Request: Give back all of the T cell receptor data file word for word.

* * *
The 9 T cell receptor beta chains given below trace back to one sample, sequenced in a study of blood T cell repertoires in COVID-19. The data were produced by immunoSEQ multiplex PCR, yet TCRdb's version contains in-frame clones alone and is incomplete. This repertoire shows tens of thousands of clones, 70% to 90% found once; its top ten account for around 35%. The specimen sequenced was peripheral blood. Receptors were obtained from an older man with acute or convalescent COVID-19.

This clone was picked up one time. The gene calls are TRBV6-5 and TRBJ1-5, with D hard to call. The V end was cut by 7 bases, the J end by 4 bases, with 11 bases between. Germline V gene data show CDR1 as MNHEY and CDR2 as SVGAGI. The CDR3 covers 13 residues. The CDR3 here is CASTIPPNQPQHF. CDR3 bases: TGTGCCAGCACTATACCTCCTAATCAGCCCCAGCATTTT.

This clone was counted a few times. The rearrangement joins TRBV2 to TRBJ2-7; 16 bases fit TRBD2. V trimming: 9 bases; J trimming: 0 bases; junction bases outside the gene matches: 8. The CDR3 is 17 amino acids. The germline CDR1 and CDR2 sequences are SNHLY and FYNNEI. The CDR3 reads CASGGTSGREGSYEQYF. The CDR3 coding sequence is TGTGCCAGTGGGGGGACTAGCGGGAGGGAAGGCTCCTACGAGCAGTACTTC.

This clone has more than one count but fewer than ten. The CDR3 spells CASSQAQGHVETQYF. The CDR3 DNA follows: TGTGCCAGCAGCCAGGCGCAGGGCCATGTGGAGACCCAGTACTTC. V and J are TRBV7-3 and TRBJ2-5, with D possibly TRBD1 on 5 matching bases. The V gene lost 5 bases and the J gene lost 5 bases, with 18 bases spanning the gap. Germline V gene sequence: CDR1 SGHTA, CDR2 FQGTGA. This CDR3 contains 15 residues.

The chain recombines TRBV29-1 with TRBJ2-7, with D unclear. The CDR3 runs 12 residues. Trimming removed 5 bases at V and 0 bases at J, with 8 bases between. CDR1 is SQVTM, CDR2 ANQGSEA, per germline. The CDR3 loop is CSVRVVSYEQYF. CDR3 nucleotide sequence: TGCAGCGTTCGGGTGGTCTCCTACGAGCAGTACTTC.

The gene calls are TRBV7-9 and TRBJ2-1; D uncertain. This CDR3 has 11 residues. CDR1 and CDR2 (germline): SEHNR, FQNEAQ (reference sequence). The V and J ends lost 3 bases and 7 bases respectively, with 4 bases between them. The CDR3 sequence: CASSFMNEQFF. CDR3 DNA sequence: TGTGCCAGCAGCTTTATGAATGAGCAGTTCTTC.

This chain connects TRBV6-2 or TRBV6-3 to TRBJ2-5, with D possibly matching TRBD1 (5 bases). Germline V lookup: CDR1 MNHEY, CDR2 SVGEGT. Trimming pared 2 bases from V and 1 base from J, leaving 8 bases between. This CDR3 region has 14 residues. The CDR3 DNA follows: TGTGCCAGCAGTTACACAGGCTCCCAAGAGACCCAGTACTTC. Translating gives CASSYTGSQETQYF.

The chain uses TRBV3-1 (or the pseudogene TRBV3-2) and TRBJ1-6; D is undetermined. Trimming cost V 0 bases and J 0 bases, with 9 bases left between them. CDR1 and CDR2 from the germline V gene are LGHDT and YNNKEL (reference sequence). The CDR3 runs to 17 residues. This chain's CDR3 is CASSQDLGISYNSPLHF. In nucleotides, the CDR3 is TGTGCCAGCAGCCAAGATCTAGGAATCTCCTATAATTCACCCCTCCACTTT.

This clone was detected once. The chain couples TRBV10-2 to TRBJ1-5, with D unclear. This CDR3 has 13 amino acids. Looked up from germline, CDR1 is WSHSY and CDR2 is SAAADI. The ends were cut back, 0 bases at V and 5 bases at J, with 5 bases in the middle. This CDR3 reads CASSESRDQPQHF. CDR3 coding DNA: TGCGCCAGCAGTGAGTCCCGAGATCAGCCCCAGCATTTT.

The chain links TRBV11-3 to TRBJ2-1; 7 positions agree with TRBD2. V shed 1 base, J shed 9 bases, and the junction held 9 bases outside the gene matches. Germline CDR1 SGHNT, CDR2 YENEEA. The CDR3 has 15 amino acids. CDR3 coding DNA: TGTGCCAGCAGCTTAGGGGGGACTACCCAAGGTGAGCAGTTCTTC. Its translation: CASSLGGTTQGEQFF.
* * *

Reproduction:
The 9 T cell receptor beta chains given below trace back to one sample, sequenced in a study of blood T cell repertoires in COVID-19. The data were produced by immunoSEQ multiplex PCR, yet TCRdb's version contains in-frame clones alone and is incomplete. This repertoire shows tens of thousands of clones, 70% to 90% found once; its top ten account for around 35%. The specimen sequenced was peripheral blood. Receptors were obtained from an older man with acute or convalescent COVID-19.

This clone was picked up one time. The gene calls are TRBV6-5 and TRBJ1-5, with D hard to call. The V end was cut by 7 bases, the J end by 4 bases, with 11 bases between. Germline V gene data show CDR1 as MNHEY and CDR2 as SVGAGI. The CDR3 covers 13 residues. The CDR3 here is CASTIPPNQPQHF. CDR3 bases: TGTGCCAGCACTATACCTCCTAATCAGCCCCAGCATTTT.

This clone was counted a few times. The rearrangement joins TRBV2 to TRBJ2-7; 16 bases fit TRBD2. V trimming: 9 bases; J trimming: 0 bases; junction bases outside the gene matches: 8. The CDR3 is 17 amino acids. The germline CDR1 and CDR2 sequences are SNHLY and FYNNEI. The CDR3 reads CASGGTSGREGSYEQYF. The CDR3 coding sequence is TGTGCCAGTGGGGGGACTAGCGGGAGGGAAGGCTCCTACGAGCAGTACTTC.

This clone has more than one count but fewer than ten. The CDR3 spells CASSQAQGHVETQYF. The CDR3 DNA follows: TGTGCCAGCAGCCAGGCGCAGGGCCATGTGGAGACCCAGTACTTC. V and J are TRBV7-3 and TRBJ2-5, with D possibly TRBD1 on 5 matching bases. The V gene lost 5 bases and the J gene lost 5 bases, with 18 bases spanning the gap. Germline V gene sequence: CDR1 SGHTA, CDR2 FQGTGA. This CDR3 contains 15 residues.

The chain recombines TRBV29-1 with TRBJ2-7, with D unclear. The CDR3 runs 12 residues. Trimming removed 5 bases at V and 0 bases at J, with 8 bases between. CDR1 is SQVTM, CDR2 ANQGSEA, per germline. The CDR3 loop is CSVRVVSYEQYF. CDR3 nucleotide sequence: TGCAGCGTTCGGGTGGTCTCCTACGAGCAGTACTTC.

The gene calls are TRBV7-9 and TRBJ2-1; D uncertain. This CDR3 has 11 residues. CDR1 and CDR2 (germline): SEHNR, FQNEAQ (reference sequence). The V and J ends lost 3 bases and 7 bases respectively, with 4 bases between them. The CDR3 sequence: CASSFMNEQFF. CDR3 DNA sequence: TGTGCCAGCAGCTTTATGAATGAGCAGTTCTTC.

This chain connects TRBV6-2 or TRBV6-3 to TRBJ2-5, with D possibly matching TRBD1 (5 bases). Germline V lookup: CDR1 MNHEY, CDR2 SVGEGT. Trimming pared 2 bases from V and 1 base from J, leaving 8 bases between. This CDR3 region has 14 residues. The CDR3 DNA follows: TGTGCCAGCAGTTACACAGGCTCCCAAGAGACCCAGTACTTC. Translating gives CASSYTGSQETQYF.

The chain uses TRBV3-1 (or the pseudogene TRBV3-2) and TRBJ1-6; D is undetermined. Trimming cost V 0 bases and J 0 bases, with 9 bases left between them. CDR1 and CDR2 from the germline V gene are LGHDT and YNNKEL (reference sequence). The CDR3 runs to 17 residues. This chain's CDR3 is CASSQDLGISYNSPLHF. In nucleotides, the CDR3 is TGTGCCAGCAGCCAAGATCTAGGAATCTCCTATAATTCACCCCTCCACTTT.

This clone was detected once. The chain couples TRBV10-2 to TRBJ1-5, with D unclear. This CDR3 has 13 amino acids. Looked up from germline, CDR1 is WSHSY and CDR2 is SAAADI. The ends were cut back, 0 bases at V and 5 bases at J, with 5 bases in the middle. This CDR3 reads CASSESRDQPQHF. CDR3 coding DNA: TGCGCCAGCAGTGAGTCCCGAGATCAGCCCCAGCATTTT.

The chain links TRBV11-3 to TRBJ2-1; 7 positions agree with TRBD2. V shed 1 base, J shed 9 bases, and the junction held 9 bases outside the gene matches. Germline CDR1 SGHNT, CDR2 YENEEA. The CDR3 has 15 amino acids. CDR3 coding DNA: TGTGCCAGCAGCTTAGGGGGGACTACCCAAGGTGAGCAGTTCTTC. Its translation: CASSLGGTTQGEQFF.